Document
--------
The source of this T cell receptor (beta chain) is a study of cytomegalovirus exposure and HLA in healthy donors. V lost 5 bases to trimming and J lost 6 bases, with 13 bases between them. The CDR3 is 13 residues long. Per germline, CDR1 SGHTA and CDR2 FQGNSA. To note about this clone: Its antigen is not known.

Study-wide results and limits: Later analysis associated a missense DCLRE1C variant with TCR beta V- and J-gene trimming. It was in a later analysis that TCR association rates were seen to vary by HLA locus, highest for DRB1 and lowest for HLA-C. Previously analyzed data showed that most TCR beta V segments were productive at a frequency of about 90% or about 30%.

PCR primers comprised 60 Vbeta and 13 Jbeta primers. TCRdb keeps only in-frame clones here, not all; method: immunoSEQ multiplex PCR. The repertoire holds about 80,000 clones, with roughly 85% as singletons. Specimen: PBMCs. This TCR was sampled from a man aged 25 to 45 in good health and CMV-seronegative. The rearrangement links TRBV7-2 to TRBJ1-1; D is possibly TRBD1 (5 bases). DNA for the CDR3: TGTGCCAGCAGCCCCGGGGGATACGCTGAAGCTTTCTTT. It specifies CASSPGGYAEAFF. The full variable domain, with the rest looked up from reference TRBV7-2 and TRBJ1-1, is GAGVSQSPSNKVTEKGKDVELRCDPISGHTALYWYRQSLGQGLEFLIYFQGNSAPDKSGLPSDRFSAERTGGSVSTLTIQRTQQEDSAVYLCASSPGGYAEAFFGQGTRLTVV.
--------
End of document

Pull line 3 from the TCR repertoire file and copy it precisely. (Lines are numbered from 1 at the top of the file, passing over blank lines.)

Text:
PCR primers comprised 60 Vbeta and 13 Jbeta primers. TCRdb keeps only in-frame clones here, not all; method: immunoSEQ multiplex PCR. The repertoire holds about 80,000 clones, with roughly 85% as singletons. Specimen: PBMCs. This TCR was sampled from a man aged 25 to 45 in good health and CMV-seronegative. The rearrangement links TRBV7-2 to TRBJ1-1; D is possibly TRBD1 (5 bases). DNA for the CDR3: TGTGCCAGCAGCCCCGGGGGATACGCTGAAGCTTTCTTT. It specifies CASSPGGYAEAFF. The full variable domain, with the rest looked up from reference TRBV7-2 and TRBJ1-1, is GAGVSQSPSNKVTEKGKDVELRCDPISGHTALYWYRQSLGQGLEFLIYFQGNSAPDKSGLPSDRFSAERTGGSVSTLTIQRTQQEDSAVYLCASSPGGYAEAFFGQGTRLTVV.